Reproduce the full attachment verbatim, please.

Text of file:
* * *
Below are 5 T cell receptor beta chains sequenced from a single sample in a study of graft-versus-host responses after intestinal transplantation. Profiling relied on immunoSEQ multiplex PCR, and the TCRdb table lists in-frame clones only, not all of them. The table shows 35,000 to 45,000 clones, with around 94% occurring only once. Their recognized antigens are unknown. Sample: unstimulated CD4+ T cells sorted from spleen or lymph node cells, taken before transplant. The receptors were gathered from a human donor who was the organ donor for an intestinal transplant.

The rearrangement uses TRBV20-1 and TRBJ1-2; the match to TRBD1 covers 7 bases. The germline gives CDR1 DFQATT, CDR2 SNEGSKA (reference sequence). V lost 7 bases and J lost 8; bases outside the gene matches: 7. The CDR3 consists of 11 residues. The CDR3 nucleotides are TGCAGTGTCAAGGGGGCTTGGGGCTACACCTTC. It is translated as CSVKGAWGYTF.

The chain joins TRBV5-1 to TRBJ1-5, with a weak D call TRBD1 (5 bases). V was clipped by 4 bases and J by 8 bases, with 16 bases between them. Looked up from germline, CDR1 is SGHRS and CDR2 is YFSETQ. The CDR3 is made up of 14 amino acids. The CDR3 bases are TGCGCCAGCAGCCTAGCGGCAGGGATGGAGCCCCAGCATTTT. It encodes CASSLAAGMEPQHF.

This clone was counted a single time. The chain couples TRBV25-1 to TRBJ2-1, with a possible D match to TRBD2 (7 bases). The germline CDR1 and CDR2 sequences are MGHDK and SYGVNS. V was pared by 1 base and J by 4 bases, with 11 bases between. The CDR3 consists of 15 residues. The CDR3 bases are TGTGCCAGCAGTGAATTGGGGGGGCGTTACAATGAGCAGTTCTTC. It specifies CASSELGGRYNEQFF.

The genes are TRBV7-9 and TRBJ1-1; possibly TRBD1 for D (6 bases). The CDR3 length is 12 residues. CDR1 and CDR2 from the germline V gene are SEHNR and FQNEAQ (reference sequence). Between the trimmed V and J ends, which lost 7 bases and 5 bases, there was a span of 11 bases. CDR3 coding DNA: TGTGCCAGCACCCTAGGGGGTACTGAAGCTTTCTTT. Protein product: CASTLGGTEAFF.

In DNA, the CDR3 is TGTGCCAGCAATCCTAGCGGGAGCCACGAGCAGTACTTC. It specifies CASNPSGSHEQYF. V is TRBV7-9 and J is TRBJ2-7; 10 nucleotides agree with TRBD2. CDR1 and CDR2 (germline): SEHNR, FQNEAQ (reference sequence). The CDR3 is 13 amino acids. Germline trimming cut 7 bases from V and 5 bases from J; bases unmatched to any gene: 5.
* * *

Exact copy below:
Below are 5 T cell receptor beta chains sequenced from a single sample in a study of graft-versus-host responses after intestinal transplantation. Profiling relied on immunoSEQ multiplex PCR, and the TCRdb table lists in-frame clones only, not all of them. The table shows 35,000 to 45,000 clones, with around 94% occurring only once. Their recognized antigens are unknown. Sample: unstimulated CD4+ T cells sorted from spleen or lymph node cells, taken before transplant. The receptors were gathered from a human donor who was the organ donor for an intestinal transplant.

The rearrangement uses TRBV20-1 and TRBJ1-2; the match to TRBD1 covers 7 bases. The germline gives CDR1 DFQATT, CDR2 SNEGSKA (reference sequence). V lost 7 bases and J lost 8; bases outside the gene matches: 7. The CDR3 consists of 11 residues. The CDR3 nucleotides are TGCAGTGTCAAGGGGGCTTGGGGCTACACCTTC. It is translated as CSVKGAWGYTF.

The chain joins TRBV5-1 to TRBJ1-5, with a weak D call TRBD1 (5 bases). V was clipped by 4 bases and J by 8 bases, with 16 bases between them. Looked up from germline, CDR1 is SGHRS and CDR2 is YFSETQ. The CDR3 is made up of 14 amino acids. The CDR3 bases are TGCGCCAGCAGCCTAGCGGCAGGGATGGAGCCCCAGCATTTT. It encodes CASSLAAGMEPQHF.

This clone was counted a single time. The chain couples TRBV25-1 to TRBJ2-1, with a possible D match to TRBD2 (7 bases). The germline CDR1 and CDR2 sequences are MGHDK and SYGVNS. V was pared by 1 base and J by 4 bases, with 11 bases between. The CDR3 consists of 15 residues. The CDR3 bases are TGTGCCAGCAGTGAATTGGGGGGGCGTTACAATGAGCAGTTCTTC. It specifies CASSELGGRYNEQFF.

The genes are TRBV7-9 and TRBJ1-1; possibly TRBD1 for D (6 bases). The CDR3 length is 12 residues. CDR1 and CDR2 from the germline V gene are SEHNR and FQNEAQ (reference sequence). Between the trimmed V and J ends, which lost 7 bases and 5 bases, there was a span of 11 bases. CDR3 coding DNA: TGTGCCAGCACCCTAGGGGGTACTGAAGCTTTCTTT. Protein product: CASTLGGTEAFF.

In DNA, the CDR3 is TGTGCCAGCAATCCTAGCGGGAGCCACGAGCAGTACTTC. It specifies CASNPSGSHEQYF. V is TRBV7-9 and J is TRBJ2-7; 10 nucleotides agree with TRBD2. CDR1 and CDR2 (germline): SEHNR, FQNEAQ (reference sequence). The CDR3 is 13 amino acids. Germline trimming cut 7 bases from V and 5 bases from J; bases unmatched to any gene: 5.